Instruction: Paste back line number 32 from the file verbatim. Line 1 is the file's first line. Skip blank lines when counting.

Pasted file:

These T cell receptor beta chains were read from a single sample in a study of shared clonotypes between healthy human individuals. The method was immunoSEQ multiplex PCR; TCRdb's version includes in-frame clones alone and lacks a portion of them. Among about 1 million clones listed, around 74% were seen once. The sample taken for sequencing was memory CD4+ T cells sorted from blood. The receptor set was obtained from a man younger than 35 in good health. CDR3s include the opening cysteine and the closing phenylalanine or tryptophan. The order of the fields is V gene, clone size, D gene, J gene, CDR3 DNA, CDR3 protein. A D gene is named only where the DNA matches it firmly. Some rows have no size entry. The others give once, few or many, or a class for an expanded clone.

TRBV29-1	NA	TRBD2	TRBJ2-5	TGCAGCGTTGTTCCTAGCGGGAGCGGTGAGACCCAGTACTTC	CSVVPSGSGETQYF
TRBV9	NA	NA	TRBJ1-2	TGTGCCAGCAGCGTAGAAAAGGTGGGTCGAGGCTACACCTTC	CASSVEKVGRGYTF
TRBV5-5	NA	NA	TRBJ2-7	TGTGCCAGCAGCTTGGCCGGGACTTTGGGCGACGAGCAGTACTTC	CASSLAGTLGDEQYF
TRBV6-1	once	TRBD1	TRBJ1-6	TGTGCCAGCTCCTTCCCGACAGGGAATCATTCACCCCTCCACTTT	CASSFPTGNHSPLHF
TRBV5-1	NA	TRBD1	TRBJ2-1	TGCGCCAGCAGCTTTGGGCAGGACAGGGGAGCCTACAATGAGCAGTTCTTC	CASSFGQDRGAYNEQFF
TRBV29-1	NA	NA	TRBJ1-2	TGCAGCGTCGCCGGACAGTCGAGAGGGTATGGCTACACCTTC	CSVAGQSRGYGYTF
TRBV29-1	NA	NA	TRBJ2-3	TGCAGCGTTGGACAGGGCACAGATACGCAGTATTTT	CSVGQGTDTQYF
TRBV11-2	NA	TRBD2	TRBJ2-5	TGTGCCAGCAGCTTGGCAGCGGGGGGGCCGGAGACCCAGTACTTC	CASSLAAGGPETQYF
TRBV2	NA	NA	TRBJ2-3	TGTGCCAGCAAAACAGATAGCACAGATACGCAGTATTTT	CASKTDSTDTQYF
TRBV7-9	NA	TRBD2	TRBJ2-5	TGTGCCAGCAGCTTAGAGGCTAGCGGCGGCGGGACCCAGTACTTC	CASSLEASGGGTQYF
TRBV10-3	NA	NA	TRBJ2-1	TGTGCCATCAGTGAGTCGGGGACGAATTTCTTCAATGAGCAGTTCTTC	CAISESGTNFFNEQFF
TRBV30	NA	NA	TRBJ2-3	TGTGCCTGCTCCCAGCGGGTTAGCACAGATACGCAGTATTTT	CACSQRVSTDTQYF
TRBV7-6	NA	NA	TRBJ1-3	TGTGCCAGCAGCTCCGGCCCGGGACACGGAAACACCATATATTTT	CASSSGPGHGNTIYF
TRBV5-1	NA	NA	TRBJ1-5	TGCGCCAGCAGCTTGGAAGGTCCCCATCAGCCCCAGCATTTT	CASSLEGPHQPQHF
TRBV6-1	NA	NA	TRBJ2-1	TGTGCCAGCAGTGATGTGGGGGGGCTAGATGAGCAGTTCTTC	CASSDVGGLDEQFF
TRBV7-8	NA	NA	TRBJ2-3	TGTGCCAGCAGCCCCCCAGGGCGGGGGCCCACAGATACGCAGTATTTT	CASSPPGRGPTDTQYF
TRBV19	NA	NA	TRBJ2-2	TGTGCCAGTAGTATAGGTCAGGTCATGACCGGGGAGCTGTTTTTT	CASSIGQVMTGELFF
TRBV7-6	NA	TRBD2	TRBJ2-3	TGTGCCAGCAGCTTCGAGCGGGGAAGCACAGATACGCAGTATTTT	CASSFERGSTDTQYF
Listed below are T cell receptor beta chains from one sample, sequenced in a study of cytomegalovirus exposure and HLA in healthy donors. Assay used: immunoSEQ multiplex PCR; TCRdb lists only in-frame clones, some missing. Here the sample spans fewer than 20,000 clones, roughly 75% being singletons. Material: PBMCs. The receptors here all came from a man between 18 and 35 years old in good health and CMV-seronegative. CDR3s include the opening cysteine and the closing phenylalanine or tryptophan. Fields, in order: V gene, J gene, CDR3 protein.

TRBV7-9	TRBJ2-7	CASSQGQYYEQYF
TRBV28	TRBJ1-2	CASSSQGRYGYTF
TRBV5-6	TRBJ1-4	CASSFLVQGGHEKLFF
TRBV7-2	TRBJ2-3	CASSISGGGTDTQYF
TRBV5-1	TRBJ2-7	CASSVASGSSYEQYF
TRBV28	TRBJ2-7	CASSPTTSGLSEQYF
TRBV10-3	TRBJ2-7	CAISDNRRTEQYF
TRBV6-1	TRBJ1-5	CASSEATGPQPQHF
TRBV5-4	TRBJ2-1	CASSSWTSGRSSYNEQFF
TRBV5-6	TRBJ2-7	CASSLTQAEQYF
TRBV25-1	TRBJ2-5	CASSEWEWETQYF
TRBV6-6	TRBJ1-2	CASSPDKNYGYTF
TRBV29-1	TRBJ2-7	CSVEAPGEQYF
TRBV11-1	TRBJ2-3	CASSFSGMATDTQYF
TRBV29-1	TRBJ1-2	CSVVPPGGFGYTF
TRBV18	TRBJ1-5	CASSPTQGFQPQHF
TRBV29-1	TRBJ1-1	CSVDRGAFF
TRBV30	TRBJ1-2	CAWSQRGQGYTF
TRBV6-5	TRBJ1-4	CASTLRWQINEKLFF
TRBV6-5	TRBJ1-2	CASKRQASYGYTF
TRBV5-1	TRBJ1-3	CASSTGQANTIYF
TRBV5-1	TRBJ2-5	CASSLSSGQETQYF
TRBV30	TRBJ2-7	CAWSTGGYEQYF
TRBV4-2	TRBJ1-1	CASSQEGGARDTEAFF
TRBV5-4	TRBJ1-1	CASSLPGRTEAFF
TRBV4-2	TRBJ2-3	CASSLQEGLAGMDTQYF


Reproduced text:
TRBV6-6	TRBJ1-2	CASSPDKNYGYTF